Although more protein has historically been recommended for older adults with moderate physical function limitations, it has virtually no effect on physical health, a new study finds.
Conducted by a team at the Brigham and Women’s Hospital (BWH) and published in the April issue of JAMA Internal Medicine, the study found that older men with moderate physical limitations who were given about 50 percent more than the prescribed amount of protein showed no discernible improvement in terms of lean body mass, muscle performance or physical function.
The recommended dietary allowance (RDA) for protein is the same for all adults: 0.8 grams per kilogram of weight, or about 56 grams per day for the typical adult man and 46 grams for the typical adult woman.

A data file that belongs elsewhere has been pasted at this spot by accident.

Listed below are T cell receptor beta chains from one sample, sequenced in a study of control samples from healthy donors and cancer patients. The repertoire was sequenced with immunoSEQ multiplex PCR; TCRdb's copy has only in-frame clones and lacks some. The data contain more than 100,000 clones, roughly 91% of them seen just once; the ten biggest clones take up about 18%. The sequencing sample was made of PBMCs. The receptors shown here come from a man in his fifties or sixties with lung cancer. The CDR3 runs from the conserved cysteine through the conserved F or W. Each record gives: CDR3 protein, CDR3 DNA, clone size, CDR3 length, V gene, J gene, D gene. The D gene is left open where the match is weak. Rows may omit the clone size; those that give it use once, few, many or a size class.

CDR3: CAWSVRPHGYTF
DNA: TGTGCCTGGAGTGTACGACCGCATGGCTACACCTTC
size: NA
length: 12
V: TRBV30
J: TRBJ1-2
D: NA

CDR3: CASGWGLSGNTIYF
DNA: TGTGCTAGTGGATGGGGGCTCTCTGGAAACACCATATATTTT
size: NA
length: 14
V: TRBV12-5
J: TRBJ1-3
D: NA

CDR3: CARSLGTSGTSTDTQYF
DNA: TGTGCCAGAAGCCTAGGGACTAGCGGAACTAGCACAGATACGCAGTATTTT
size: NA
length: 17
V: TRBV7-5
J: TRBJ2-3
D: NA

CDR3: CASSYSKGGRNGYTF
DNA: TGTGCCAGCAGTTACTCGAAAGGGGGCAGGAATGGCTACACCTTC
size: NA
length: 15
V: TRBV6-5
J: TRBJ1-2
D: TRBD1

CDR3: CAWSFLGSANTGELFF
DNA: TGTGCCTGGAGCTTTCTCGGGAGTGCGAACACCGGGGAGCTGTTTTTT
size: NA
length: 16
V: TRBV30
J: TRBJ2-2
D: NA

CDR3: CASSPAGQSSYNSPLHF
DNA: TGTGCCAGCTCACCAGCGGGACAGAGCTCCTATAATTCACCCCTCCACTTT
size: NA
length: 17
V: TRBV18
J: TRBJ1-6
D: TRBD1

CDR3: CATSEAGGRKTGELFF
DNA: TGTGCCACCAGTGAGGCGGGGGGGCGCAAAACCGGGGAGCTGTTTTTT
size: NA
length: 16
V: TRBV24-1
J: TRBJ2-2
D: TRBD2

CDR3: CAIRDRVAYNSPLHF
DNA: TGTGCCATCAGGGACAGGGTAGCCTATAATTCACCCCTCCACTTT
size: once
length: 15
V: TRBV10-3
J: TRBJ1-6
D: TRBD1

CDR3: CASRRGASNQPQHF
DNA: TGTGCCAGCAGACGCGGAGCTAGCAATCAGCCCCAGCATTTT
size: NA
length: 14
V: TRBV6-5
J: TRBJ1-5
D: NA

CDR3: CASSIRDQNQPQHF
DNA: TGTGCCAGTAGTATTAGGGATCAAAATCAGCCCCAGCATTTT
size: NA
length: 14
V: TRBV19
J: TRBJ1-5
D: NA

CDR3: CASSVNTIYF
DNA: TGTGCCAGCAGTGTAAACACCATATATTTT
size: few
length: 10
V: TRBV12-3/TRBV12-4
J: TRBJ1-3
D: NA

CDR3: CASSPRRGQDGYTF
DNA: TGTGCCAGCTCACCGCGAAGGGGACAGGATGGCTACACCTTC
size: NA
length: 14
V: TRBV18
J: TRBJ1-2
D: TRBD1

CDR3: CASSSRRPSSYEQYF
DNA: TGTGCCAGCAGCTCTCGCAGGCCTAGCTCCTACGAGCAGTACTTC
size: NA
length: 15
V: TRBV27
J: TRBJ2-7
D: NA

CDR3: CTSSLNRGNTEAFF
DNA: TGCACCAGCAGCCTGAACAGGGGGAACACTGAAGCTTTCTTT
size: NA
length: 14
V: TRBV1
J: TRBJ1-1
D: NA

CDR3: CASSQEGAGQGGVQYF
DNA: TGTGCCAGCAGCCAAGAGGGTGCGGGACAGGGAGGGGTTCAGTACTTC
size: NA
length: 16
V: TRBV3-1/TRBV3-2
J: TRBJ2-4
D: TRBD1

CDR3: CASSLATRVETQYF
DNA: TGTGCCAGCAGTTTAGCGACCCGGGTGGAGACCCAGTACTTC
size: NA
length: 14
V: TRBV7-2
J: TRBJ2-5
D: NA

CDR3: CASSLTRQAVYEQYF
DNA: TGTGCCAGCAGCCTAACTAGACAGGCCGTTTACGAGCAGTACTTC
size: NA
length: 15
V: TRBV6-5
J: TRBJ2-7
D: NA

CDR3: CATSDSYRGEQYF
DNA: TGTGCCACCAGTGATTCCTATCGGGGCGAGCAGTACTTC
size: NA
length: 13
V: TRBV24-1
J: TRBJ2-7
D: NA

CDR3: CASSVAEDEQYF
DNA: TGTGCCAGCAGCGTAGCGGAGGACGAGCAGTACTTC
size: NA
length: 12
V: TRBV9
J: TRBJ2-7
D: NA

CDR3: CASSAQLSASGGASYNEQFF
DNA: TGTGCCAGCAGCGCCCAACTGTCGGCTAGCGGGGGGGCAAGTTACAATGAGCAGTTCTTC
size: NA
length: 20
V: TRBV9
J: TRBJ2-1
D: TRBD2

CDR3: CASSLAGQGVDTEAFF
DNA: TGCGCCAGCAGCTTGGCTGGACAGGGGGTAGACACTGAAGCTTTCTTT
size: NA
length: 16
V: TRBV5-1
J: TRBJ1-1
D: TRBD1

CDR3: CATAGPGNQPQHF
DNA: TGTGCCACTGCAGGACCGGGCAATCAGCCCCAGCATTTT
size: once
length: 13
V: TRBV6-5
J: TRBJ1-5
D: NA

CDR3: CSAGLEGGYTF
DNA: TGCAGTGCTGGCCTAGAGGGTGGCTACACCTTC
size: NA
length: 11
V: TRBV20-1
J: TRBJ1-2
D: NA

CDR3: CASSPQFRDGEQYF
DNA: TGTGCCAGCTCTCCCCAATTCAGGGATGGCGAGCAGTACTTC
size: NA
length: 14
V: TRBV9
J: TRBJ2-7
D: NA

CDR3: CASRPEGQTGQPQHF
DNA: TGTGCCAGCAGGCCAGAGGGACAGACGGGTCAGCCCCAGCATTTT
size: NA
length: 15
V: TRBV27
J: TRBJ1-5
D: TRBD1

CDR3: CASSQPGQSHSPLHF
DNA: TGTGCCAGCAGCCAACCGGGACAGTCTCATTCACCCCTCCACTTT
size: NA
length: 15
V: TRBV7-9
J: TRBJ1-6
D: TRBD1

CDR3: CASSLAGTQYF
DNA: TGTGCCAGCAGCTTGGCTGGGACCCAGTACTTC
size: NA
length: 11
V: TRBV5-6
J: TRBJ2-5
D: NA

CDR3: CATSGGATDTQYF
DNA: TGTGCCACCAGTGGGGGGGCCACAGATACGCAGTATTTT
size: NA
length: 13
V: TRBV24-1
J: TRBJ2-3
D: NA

But for older people showing signs of physical limitations, experts have for years recommended higher protein intake. Researchers were skeptical of this advice, particularly given a dearth of information about the increase’s effects.
"It's amazing how little evidence there is around how much protein we need in our diet, especially the value of high protein intake," research author Shalender Bhasin, M.D., said in a Brigham news release. Bhasin is the director of the Research Program in Men's Health in the division of aging and metabolism at BWH. "Despite a lack of evidence, experts continue to recommend high protein intake for older men."
The findings of the study “do not support the recommendation” for more protein. “Our data highlight the need for reevaluation of the protein RDA in older adults, especially those with frailty and chronic diseases.”
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